Blood Orange frontman Dev Hynes is a young queer Black man who writes about expansive themes like his Afro-Caribbean ancestry, his British youth, and his difficult relationship with masculinity and femininity. “[Freetown Sound] is for everyone told they’re not black enough, too black, too queer, not queer the right way, the underappreciated, it’s a clapback,” Hynes wrote of his third album as Blood Orange on Instagram.
Canada’s Austra is led by frontwoman Katie Stelmanis, who identifies as lesbian, and their tunes are packed with cries for tolerance and reminders of the importance of persevering in the midst of political darkness. Although we haven’t received new tunes since 2017’s Future Politics, Austra is definitely a band you’ve got to listen to this month, with their anthemic, ethereal cries for a brighter future.
K.Flay recently came out after posting a photo with her partner, songwriter Miya Folick, on Instagram in honour of both pride month and their anniversary. “Everything is bigger and better and brighter now,” the “Bad Vibes” artist wrote in the post. K.Flay is definitely a must-listen, and her forthcoming album Solutions drops next month. “When I got home from tour, I was in a dark place,” K.Flay explained of the themes on the album in a statement. “Eventually, I made a decision to focus on the things that actually make me happy: walking around my neighbourhood, drawing in notebooks with markers, talking to my mom on the phone. I thought, ‘What did I do as a kid to be happy?’”
Memphis-born lesbian indie-rocker is a must-have on all of your sad rock playlists, as most of her tunes come packed with moments of release and a balance of heart-wrenching melodies and wailing vocal lines. Baker’s melancholic records both explore and chronicle the artist’s deepest struggles with depression, substance-abuse, and the process of reconciling her religion with her sexual identity.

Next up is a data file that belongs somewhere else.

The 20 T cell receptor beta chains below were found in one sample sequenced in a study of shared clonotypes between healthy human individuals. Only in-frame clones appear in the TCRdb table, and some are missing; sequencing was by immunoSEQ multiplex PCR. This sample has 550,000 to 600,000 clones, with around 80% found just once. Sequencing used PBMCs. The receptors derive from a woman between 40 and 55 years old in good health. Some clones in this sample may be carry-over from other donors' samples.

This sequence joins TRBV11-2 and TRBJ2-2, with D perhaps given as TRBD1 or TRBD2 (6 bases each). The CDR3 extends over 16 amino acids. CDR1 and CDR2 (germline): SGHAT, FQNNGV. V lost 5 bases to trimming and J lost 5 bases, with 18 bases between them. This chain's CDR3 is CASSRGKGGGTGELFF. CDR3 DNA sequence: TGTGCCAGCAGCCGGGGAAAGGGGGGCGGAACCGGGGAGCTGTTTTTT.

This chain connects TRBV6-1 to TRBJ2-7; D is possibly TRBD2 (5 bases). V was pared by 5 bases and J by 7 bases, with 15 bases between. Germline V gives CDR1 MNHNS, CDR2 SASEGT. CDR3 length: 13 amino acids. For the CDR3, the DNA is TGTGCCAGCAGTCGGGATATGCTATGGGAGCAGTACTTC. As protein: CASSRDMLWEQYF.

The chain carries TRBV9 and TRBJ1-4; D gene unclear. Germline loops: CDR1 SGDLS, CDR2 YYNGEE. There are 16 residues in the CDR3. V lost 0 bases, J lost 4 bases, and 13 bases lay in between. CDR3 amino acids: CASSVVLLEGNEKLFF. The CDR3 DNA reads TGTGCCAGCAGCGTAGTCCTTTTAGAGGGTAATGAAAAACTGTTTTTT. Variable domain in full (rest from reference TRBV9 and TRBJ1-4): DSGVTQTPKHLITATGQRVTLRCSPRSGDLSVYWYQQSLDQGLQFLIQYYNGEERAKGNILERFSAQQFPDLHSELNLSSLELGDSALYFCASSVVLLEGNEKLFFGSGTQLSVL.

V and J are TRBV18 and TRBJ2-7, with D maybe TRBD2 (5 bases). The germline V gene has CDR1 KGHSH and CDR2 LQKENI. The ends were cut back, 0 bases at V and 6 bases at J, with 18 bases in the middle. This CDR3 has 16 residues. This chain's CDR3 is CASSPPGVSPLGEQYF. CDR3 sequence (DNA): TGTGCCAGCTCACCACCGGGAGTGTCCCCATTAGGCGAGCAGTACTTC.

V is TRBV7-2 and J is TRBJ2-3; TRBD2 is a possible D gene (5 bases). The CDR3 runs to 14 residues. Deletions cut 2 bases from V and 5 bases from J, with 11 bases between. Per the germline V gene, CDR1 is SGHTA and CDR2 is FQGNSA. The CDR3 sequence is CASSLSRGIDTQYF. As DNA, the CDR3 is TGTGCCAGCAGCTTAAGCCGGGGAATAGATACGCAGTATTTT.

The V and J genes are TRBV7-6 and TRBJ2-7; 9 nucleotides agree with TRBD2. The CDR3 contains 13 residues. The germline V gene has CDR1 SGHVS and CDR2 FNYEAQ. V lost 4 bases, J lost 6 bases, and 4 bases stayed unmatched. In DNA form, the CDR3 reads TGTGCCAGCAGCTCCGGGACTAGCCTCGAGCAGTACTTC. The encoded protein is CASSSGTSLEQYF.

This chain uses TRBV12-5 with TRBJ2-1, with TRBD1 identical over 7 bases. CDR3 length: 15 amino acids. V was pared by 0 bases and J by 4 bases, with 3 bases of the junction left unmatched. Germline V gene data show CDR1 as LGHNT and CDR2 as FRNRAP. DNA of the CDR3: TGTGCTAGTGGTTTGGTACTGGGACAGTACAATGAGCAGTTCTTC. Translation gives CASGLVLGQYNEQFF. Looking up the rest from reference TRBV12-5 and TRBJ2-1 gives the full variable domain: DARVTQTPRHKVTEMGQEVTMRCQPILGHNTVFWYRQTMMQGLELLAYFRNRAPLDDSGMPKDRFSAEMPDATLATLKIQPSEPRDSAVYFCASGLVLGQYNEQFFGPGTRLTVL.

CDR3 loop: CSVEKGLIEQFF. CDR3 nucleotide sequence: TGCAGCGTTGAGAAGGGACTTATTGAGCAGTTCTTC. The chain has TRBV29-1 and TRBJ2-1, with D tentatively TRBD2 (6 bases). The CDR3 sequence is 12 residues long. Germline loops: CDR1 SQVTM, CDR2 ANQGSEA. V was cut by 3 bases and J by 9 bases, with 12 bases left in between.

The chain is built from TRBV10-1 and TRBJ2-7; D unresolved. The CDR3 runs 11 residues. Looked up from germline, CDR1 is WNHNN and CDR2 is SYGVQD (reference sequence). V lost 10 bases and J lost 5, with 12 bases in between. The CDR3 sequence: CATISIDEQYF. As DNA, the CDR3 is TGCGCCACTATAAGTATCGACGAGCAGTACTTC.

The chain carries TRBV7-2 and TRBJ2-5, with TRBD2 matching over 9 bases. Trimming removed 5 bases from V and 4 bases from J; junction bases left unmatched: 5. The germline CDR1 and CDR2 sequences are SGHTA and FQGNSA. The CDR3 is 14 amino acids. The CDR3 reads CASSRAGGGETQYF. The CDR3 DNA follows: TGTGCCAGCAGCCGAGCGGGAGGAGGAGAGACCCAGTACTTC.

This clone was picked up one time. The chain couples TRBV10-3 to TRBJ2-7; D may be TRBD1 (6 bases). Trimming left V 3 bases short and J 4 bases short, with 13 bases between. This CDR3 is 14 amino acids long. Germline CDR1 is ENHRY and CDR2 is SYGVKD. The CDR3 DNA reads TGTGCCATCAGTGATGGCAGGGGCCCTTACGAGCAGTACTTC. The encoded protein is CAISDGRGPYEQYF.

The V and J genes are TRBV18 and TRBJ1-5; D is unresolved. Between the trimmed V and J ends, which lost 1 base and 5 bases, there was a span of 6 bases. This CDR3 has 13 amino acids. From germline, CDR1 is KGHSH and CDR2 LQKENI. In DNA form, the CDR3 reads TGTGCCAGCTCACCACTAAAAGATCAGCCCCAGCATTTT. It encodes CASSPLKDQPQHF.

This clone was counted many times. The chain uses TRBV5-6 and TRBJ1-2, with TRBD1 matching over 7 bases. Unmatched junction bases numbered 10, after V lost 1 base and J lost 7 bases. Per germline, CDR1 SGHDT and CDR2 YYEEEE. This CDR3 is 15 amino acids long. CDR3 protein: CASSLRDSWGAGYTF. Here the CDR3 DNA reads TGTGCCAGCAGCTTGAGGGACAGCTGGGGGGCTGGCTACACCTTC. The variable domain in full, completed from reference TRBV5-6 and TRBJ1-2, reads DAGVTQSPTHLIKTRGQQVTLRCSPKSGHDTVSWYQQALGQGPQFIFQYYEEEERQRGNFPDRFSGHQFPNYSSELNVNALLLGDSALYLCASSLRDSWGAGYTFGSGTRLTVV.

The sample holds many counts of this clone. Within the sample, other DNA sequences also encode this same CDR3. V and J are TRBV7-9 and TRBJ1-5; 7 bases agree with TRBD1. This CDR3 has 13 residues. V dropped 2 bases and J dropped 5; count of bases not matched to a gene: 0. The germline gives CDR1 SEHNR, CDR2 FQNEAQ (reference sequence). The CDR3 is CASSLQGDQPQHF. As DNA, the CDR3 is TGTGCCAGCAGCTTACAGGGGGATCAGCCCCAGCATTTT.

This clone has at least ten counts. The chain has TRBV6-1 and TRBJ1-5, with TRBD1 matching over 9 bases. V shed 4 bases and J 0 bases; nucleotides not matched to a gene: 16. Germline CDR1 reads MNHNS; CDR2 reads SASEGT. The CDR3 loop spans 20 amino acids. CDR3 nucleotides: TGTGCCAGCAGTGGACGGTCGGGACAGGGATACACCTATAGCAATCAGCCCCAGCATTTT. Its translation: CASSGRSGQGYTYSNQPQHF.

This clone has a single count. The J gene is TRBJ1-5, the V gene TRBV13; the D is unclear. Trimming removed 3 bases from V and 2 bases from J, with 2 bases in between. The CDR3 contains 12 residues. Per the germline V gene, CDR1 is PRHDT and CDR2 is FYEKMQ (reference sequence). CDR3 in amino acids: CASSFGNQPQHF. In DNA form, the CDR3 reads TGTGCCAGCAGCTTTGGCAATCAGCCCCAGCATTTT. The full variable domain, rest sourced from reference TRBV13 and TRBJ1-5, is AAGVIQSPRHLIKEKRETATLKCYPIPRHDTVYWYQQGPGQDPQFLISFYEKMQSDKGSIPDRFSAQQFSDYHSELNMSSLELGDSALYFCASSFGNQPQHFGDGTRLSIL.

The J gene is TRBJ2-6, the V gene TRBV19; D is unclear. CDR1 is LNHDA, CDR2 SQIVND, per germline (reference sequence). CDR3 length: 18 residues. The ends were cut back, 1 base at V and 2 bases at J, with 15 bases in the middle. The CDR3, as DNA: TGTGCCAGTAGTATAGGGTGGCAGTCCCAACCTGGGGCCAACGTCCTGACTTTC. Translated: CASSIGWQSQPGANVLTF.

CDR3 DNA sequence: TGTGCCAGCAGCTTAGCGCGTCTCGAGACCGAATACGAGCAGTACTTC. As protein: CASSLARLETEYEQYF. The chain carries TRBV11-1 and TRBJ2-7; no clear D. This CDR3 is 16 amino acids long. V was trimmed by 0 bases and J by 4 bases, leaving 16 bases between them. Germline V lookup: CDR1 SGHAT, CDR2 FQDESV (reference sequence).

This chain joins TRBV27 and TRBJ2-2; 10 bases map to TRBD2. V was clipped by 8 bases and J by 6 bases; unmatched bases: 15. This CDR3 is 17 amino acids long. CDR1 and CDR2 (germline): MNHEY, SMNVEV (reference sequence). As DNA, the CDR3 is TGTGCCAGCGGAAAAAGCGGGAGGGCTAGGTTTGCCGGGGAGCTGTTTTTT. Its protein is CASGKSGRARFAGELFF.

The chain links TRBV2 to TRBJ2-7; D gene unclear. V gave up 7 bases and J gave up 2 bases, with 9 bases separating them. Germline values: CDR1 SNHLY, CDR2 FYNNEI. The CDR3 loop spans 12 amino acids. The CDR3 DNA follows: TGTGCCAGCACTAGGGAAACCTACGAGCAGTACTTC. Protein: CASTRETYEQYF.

Just like Julien Baker, Lucy Dacus is another member of Boygenius, and she also identifies as LGBTQ+. This sad indie icon really knows how to write a heartbreak power ballad, especially on her hit track, “Night Shift,” which builds exponentially until Dacus wails lines like, “You got a nine to five, so I’ll take the night shift/ And I’ll never see you again if I can help it/ In five years I hope the songs feel like covers/ Dedicated to new lovers.”
Dream-pop duo Girlpool have served as queer icons ever since their rise to fame with 2015’s Before the World Was Big. Band member Cleo Tucker is a gender fluid artist that identifies with they/them pronouns. “As far as queerness goes, or at least, my queerness goes, it’s a part of me,” Tucker stated in an interview with Brooklyn Magazine. “Girlpool is a thousand million infinite variables and that’s just one of them.”
Tash Sultana is a queer Australian rocker who promotes and embraces gender fluidity. Not only does Sultana encourage acceptance through a feminist lens, but their do-it-yourself attitude when it comes to music is unmatched. The multi-instrumentalist’s recent album Flow State is packed with groovy, eclectically soulful tunes that break down genres by combining reggae, R&B, and calypso influences through a heavily guitar-driven rock.
Toronto-based indie pop star Lowell is the LGBT+ icon you didn’t know you needed. In fact, Lowell even has a relaxing, feel-good tune titled “LGBT” that encourages inclusivity and the importance of embracing love, no matter what it looks like. The openly bisexual artist sings straightforward, yet vulnerable lyrics like, “Don’t take out your misery on me/ On me, on me/ I’m happy, I’m happy/ And free, and free.”
Deerhunter frontman Bradford Cox identifies as queer, but more specifically as asexual. Cox has learned to hone his uniqueness and individuality, embracing his “otherness” to create the wonderfully obscure sound of Deerhunter. This individuality really comes to the forefront on the band’s recently released nostalgic record, Why Hasn’t Everything Already Disappeared? The album sees a partially softly sprawling, yet partially hostile and anxious theme, almost combining their previous studio records into one. The record is a perfect isolation of modern loneliness, while simultaneously seeking out a sort of confirmation in others.